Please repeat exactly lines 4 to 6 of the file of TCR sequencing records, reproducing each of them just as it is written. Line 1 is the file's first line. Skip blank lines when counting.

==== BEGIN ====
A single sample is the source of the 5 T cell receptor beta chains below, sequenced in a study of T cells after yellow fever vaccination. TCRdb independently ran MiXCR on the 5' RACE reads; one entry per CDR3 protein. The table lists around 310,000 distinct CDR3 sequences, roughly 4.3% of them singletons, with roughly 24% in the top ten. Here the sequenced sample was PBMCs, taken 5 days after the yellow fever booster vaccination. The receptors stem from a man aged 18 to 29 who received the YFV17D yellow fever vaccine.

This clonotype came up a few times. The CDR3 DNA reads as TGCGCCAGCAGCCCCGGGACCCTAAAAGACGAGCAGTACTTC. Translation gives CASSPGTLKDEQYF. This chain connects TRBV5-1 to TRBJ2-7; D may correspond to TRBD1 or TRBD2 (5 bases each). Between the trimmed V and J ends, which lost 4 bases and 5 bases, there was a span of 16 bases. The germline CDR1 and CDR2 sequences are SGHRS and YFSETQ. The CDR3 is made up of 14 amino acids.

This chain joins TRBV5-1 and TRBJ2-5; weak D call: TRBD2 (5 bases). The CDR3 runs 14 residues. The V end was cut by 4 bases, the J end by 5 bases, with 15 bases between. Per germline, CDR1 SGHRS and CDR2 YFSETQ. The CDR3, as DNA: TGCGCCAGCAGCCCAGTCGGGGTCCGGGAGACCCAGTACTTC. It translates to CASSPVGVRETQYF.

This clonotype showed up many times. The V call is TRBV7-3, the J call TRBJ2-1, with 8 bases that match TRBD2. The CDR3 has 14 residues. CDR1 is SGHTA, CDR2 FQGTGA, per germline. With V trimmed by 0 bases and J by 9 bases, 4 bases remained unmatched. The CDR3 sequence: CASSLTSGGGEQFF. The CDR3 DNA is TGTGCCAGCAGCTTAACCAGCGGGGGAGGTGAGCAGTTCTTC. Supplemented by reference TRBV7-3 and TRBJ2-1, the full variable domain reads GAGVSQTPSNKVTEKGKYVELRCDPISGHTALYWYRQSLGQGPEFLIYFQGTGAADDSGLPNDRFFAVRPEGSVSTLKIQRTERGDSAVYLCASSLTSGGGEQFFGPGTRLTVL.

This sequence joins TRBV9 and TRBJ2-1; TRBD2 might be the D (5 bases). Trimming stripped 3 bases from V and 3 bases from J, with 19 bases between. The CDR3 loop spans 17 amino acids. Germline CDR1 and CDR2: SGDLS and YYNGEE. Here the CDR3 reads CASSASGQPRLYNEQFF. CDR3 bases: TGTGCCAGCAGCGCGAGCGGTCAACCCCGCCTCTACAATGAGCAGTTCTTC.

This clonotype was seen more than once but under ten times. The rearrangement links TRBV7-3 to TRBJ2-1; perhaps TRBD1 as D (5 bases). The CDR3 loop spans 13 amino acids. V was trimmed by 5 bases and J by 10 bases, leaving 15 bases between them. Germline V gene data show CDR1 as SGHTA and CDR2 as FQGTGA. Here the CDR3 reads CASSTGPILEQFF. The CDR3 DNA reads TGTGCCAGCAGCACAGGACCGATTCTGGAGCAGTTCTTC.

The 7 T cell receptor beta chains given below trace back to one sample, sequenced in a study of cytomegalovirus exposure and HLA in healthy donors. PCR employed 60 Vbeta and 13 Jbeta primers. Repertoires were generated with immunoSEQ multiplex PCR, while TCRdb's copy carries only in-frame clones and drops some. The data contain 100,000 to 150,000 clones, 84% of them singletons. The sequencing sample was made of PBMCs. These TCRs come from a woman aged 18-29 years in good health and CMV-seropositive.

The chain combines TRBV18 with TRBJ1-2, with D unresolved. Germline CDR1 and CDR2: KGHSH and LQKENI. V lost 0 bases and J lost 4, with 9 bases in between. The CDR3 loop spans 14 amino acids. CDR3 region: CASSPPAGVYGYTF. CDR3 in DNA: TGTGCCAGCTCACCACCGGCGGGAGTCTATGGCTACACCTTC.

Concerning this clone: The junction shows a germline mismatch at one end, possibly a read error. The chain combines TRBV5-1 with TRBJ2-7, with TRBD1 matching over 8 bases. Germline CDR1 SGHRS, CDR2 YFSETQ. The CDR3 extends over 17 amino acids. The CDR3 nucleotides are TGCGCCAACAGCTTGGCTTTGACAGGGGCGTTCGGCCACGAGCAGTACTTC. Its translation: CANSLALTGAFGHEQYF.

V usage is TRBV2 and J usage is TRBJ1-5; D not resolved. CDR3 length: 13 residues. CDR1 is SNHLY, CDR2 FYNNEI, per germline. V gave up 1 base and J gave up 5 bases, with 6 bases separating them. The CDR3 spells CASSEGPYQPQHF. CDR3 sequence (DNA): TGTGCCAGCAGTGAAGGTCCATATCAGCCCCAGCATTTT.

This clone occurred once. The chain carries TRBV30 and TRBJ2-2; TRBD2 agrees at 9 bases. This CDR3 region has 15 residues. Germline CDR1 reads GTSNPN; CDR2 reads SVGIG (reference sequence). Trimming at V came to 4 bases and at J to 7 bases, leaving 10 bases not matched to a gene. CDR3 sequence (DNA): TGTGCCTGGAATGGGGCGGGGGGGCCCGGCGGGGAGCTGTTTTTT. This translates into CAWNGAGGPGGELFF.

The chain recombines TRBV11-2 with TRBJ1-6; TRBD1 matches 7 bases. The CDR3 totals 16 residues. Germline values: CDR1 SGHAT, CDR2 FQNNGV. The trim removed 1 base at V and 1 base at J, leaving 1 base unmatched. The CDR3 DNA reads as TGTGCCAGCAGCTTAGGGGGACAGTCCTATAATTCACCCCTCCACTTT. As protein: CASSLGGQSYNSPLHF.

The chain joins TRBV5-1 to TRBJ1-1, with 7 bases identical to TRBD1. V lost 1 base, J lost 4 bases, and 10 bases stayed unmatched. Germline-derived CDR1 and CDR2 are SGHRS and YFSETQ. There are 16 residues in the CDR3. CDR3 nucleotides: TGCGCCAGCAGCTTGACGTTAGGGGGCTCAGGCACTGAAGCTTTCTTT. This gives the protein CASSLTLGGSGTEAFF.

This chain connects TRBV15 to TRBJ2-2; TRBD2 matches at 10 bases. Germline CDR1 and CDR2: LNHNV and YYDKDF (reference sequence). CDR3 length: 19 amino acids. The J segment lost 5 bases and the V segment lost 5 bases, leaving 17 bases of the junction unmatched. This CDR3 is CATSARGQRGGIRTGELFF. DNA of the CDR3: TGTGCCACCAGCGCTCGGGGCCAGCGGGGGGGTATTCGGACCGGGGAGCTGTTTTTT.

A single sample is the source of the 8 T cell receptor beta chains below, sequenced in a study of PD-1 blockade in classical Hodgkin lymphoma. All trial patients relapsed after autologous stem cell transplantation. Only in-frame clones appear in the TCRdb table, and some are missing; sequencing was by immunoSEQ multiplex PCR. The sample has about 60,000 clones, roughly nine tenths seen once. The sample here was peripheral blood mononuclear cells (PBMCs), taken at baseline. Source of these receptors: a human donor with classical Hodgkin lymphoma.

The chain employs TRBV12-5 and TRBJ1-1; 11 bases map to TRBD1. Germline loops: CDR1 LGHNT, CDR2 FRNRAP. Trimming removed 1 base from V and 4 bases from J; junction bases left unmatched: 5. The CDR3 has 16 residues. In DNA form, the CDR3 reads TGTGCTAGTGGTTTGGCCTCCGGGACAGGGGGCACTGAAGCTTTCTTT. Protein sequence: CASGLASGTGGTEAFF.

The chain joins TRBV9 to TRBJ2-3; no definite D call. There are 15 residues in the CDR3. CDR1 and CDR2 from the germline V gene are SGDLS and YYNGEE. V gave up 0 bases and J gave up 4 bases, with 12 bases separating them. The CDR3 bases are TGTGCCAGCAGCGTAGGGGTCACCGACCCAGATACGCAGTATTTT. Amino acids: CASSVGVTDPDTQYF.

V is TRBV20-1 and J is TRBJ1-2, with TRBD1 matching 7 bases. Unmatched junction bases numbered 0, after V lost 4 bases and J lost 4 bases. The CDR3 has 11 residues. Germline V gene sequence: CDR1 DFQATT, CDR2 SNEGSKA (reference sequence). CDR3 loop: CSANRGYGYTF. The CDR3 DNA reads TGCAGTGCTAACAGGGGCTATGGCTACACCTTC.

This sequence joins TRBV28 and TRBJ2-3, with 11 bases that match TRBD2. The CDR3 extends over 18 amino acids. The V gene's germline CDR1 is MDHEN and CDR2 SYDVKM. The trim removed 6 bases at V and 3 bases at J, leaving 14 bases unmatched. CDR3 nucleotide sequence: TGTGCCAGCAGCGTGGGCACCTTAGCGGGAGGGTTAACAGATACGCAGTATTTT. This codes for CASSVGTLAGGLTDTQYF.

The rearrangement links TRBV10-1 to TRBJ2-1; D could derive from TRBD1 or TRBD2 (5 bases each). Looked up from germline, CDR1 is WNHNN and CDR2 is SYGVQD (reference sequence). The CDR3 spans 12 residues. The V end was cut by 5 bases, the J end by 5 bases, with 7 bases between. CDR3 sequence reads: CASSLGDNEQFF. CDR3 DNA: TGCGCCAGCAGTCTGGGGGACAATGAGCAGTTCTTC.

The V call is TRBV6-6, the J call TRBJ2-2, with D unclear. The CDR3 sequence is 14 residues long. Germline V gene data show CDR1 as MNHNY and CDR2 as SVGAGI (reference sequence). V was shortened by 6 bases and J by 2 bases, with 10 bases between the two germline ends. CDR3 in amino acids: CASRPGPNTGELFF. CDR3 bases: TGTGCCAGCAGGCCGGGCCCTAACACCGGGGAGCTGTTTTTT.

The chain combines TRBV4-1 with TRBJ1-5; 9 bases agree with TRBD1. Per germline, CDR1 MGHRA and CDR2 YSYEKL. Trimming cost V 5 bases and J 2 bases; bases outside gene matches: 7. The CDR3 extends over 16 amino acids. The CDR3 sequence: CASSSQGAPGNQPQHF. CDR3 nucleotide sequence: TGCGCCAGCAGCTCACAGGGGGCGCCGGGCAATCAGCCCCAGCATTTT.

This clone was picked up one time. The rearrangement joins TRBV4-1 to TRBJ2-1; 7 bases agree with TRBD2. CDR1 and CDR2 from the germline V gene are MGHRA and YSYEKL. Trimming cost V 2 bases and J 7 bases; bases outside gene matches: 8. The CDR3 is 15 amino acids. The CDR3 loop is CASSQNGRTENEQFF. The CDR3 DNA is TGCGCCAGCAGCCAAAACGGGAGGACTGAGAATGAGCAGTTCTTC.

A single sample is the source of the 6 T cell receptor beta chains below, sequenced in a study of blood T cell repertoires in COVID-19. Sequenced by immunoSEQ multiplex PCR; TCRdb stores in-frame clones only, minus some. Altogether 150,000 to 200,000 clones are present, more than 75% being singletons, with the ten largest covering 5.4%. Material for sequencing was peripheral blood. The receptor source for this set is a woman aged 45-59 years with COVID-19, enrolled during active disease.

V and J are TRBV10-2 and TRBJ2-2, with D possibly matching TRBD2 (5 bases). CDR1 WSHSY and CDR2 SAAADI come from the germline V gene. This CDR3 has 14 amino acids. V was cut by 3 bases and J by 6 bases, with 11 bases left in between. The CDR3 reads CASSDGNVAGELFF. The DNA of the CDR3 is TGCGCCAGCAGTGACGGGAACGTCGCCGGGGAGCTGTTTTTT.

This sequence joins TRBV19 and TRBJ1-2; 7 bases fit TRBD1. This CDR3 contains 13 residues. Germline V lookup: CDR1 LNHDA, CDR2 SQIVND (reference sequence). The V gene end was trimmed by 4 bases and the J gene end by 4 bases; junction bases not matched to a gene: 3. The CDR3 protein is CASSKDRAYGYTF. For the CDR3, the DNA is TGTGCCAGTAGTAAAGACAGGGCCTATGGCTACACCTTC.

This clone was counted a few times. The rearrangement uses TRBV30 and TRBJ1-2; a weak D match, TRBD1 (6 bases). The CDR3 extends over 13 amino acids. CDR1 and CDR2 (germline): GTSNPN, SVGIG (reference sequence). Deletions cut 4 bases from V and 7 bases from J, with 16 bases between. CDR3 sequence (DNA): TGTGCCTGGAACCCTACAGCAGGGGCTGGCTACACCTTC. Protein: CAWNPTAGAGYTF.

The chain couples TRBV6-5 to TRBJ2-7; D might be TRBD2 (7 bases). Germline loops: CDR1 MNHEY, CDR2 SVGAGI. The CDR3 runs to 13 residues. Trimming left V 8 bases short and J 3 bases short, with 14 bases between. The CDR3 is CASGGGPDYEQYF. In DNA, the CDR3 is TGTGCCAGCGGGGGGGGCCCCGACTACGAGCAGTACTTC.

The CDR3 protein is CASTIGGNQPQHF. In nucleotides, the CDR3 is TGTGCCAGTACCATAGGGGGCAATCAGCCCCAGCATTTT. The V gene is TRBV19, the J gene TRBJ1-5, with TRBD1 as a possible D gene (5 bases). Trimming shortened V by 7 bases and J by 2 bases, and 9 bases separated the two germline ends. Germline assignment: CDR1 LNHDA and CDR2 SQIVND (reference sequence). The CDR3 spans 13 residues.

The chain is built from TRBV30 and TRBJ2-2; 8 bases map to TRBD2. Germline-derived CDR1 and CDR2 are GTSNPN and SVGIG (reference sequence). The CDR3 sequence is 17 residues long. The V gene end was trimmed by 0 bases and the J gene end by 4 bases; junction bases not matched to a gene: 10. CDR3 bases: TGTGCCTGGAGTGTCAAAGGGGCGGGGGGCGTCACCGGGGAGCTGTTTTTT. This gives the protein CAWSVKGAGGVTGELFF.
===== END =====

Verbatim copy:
This clonotype showed up many times. The V call is TRBV7-3, the J call TRBJ2-1, with 8 bases that match TRBD2. The CDR3 has 14 residues. CDR1 is SGHTA, CDR2 FQGTGA, per germline. With V trimmed by 0 bases and J by 9 bases, 4 bases remained unmatched. The CDR3 sequence: CASSLTSGGGEQFF. The CDR3 DNA is TGTGCCAGCAGCTTAACCAGCGGGGGAGGTGAGCAGTTCTTC. Supplemented by reference TRBV7-3 and TRBJ2-1, the full variable domain reads GAGVSQTPSNKVTEKGKYVELRCDPISGHTALYWYRQSLGQGPEFLIYFQGTGAADDSGLPNDRFFAVRPEGSVSTLKIQRTERGDSAVYLCASSLTSGGGEQFFGPGTRLTVL.

This sequence joins TRBV9 and TRBJ2-1; TRBD2 might be the D (5 bases). Trimming stripped 3 bases from V and 3 bases from J, with 19 bases between. The CDR3 loop spans 17 amino acids. Germline CDR1 and CDR2: SGDLS and YYNGEE. Here the CDR3 reads CASSASGQPRLYNEQFF. CDR3 bases: TGTGCCAGCAGCGCGAGCGGTCAACCCCGCCTCTACAATGAGCAGTTCTTC.

This clonotype was seen more than once but under ten times. The rearrangement links TRBV7-3 to TRBJ2-1; perhaps TRBD1 as D (5 bases). The CDR3 loop spans 13 amino acids. V was trimmed by 5 bases and J by 10 bases, leaving 15 bases between them. Germline V gene data show CDR1 as SGHTA and CDR2 as FQGTGA. Here the CDR3 reads CASSTGPILEQFF. The CDR3 DNA reads TGTGCCAGCAGCACAGGACCGATTCTGGAGCAGTTCTTC.